The Discovery Young Scientist Challenge is back, and they're looking for a few good students and teachers. The premier national science competition for students in grades 5 through 8 (and their teachers) is accepting entries through June 15, so if you are (or know) a student interested in science, create a short (1-2 min.) video about one of this year's scientific topics -- The Science of Space is the theme -- and you could win a trip to Washington, DC to compete in the finals later this year.
Here's how it works: create a video that demonstrates the student's understanding of the scientific concepts explained and his or her comfort level discussing science in general. Between June 15 and early September, judges from Faraday Studios will review the submissions and choose 51 semifinalists: one from each state and the District of Columbia. Students will be judged on the scientific merit of their video and, just as importantly, on their ability to communicate science. Keep reading to learn how entering the challenge might get you an appearance on Discovery Channel's Mythbusters TV show.Details on the Young Scientist Challenge
In late fall, 10 finalists will receive an all-expenses-paid trip to Washington, DC, for the competition finals, consisting of a series of individual and team challenges, some of which take place in front of a live audience. At the end of the competition, American's Top Young Scientist will be awarded a $50,000 savings bond. Last year's winner, Erik Gustafson, is pictured above, with two of the runners up (and they're all really winners, aren't they?). And, as if you needed more motivation, check this out: last year's finalists will be featured on the Discovery Channel's "Mythbusters" show this weekend, as the group travels to San Francisco to bust some green science myths. The site says it airs Sunday, April 27, but your best bet is to check local listings to be sure you don't miss it.
The competition is designed to encourage the exploration of science among America’s youth and to promote the importance of science communication. Over the past nine years, more than 540,000 middle school students have been nominated to participate in the competition, and winners have gone on to speak in front of members of Congress, work with the nation’s top scientists, and pursue academic careers in the sciences.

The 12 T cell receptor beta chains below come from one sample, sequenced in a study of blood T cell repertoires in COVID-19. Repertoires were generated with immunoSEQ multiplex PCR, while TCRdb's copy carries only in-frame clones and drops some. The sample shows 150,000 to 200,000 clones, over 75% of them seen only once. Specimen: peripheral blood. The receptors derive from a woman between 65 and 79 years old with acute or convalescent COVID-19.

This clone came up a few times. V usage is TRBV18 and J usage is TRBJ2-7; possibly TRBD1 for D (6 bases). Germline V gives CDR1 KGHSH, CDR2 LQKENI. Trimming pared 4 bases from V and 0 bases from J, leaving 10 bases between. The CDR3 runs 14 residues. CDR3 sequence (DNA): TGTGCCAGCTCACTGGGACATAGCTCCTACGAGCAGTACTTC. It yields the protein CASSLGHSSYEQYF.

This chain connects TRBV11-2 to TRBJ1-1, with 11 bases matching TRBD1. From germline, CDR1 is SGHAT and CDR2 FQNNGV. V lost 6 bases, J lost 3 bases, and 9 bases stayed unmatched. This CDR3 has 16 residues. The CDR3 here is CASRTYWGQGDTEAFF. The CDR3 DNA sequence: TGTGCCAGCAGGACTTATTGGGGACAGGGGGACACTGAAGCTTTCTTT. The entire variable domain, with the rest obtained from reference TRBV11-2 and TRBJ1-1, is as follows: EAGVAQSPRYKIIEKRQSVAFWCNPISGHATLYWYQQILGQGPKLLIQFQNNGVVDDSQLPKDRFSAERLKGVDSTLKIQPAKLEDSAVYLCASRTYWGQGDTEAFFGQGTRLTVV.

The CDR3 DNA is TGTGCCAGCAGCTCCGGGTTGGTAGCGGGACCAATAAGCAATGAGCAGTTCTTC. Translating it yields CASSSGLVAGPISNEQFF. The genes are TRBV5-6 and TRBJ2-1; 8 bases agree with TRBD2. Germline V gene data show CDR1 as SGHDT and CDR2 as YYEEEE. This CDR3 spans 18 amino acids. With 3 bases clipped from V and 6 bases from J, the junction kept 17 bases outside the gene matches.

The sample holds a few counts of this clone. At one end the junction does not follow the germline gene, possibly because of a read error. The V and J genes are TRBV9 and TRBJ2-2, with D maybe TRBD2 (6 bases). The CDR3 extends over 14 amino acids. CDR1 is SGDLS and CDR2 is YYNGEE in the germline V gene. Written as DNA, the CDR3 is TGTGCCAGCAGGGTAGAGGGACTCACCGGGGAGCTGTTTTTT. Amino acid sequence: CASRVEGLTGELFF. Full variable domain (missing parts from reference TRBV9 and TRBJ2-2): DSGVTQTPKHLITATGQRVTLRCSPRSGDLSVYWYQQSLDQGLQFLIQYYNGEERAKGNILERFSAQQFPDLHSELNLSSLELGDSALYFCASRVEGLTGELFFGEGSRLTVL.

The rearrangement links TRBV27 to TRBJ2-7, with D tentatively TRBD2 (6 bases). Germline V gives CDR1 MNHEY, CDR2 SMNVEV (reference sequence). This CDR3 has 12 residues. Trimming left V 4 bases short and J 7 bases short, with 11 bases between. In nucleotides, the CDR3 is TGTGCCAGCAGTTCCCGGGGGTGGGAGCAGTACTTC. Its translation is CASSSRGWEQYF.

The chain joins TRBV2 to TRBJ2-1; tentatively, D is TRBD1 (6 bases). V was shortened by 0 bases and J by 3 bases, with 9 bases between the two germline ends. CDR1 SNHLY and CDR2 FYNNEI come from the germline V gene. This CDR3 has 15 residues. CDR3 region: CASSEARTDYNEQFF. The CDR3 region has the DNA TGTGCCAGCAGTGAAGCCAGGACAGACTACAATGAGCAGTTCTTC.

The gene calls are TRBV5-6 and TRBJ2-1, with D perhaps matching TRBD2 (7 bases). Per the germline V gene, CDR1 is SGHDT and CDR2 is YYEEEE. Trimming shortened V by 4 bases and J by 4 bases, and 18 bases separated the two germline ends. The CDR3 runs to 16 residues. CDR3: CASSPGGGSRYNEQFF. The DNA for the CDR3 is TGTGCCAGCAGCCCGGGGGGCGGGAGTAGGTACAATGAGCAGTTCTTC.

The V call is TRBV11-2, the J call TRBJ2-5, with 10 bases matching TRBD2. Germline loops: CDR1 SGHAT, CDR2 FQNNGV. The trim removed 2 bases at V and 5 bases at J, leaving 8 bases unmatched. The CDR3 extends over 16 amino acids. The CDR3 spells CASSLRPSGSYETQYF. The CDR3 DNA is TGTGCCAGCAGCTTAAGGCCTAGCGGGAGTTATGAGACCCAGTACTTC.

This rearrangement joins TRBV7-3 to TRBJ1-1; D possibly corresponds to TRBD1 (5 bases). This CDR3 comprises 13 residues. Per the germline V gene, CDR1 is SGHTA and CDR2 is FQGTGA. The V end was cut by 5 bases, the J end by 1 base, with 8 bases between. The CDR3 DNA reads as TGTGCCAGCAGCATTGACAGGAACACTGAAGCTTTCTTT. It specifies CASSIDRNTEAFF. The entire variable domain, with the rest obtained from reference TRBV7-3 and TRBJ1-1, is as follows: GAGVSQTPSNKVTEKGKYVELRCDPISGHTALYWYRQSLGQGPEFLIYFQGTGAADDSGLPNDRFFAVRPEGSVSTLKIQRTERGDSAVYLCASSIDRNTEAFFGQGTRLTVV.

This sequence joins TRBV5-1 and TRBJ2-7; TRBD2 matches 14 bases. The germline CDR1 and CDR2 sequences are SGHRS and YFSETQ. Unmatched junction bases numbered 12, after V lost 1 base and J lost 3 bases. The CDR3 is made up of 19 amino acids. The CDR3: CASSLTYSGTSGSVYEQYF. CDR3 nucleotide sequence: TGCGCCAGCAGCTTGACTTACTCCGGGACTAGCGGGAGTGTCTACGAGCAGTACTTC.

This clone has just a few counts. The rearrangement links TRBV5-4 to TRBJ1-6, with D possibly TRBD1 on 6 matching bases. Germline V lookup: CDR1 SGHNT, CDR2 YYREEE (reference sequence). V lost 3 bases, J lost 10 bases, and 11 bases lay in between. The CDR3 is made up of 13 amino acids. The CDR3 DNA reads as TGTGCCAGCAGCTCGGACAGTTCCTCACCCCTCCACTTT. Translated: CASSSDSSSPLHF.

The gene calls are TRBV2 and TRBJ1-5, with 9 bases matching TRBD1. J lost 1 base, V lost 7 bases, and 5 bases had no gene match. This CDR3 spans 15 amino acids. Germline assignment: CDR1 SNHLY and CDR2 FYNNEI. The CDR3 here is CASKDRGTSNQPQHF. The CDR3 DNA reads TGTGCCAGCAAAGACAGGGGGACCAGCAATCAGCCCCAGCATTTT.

Looking for a few good science teachers, too
This year, for the first time, the challenge has been extended to teachers as well -- we're looking at you, Mr. Luna. Science teachers who are members of the Discovery Educator Network (DEN) are invited to enter by submitting a short video. Check the rules and regulations for more details.
After vetting the entries, in late summer 2008, judges will select the five teachers who will receive an all-expenses-paid trip to Washington, DC, for the competition finals. Teacher finalists will compete in a series of individual and team challenges in front of a live audience. At the end of the competition, judges will award the top teacher a special prize, and the title of "DEN's Science Teacher of the Year." You know you want it.
Learn more at ::Discovery Young Scientist Challenge
More Young Scientist coverage from last year's competition
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The TH Interview: Erik Gustafson, America's Top Young Scientist of the Year!
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